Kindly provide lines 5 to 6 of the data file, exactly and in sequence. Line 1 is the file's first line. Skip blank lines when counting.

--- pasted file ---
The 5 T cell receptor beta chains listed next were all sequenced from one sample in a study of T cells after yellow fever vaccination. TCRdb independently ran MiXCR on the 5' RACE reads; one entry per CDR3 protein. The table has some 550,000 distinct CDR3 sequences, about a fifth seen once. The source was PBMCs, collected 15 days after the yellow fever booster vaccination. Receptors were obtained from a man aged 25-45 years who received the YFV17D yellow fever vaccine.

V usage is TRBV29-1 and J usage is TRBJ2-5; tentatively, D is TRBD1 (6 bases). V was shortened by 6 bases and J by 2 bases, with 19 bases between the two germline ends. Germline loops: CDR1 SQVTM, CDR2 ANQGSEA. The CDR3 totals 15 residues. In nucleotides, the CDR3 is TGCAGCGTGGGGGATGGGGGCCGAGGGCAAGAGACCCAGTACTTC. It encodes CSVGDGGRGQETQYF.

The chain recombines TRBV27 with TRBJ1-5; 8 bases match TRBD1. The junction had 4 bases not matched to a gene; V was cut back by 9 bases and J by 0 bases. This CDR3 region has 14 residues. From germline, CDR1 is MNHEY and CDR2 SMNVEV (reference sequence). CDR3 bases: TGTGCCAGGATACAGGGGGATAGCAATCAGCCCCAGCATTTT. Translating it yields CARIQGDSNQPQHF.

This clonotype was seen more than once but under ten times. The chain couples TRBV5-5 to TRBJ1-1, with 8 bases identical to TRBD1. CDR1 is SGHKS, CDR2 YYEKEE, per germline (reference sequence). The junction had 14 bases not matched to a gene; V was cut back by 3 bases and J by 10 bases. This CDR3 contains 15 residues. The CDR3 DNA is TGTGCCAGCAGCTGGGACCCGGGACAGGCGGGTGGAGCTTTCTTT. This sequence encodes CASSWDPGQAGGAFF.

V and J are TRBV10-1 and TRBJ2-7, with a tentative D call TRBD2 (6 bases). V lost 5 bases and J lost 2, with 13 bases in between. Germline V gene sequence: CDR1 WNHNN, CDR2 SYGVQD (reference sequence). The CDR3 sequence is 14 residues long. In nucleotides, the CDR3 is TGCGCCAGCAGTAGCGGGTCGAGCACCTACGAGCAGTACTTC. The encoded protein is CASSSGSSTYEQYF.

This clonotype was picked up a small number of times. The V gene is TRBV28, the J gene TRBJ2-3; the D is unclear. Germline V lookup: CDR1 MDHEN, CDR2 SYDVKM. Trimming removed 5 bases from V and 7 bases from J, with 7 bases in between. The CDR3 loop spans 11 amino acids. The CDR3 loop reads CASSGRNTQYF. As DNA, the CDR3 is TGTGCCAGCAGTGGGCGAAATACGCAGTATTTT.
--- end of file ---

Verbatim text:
V and J are TRBV10-1 and TRBJ2-7, with a tentative D call TRBD2 (6 bases). V lost 5 bases and J lost 2, with 13 bases in between. Germline V gene sequence: CDR1 WNHNN, CDR2 SYGVQD (reference sequence). The CDR3 sequence is 14 residues long. In nucleotides, the CDR3 is TGCGCCAGCAGTAGCGGGTCGAGCACCTACGAGCAGTACTTC. The encoded protein is CASSSGSSTYEQYF.

This clonotype was picked up a small number of times. The V gene is TRBV28, the J gene TRBJ2-3; the D is unclear. Germline V lookup: CDR1 MDHEN, CDR2 SYDVKM. Trimming removed 5 bases from V and 7 bases from J, with 7 bases in between. The CDR3 loop spans 11 amino acids. The CDR3 loop reads CASSGRNTQYF. As DNA, the CDR3 is TGTGCCAGCAGTGGGCGAAATACGCAGTATTTT.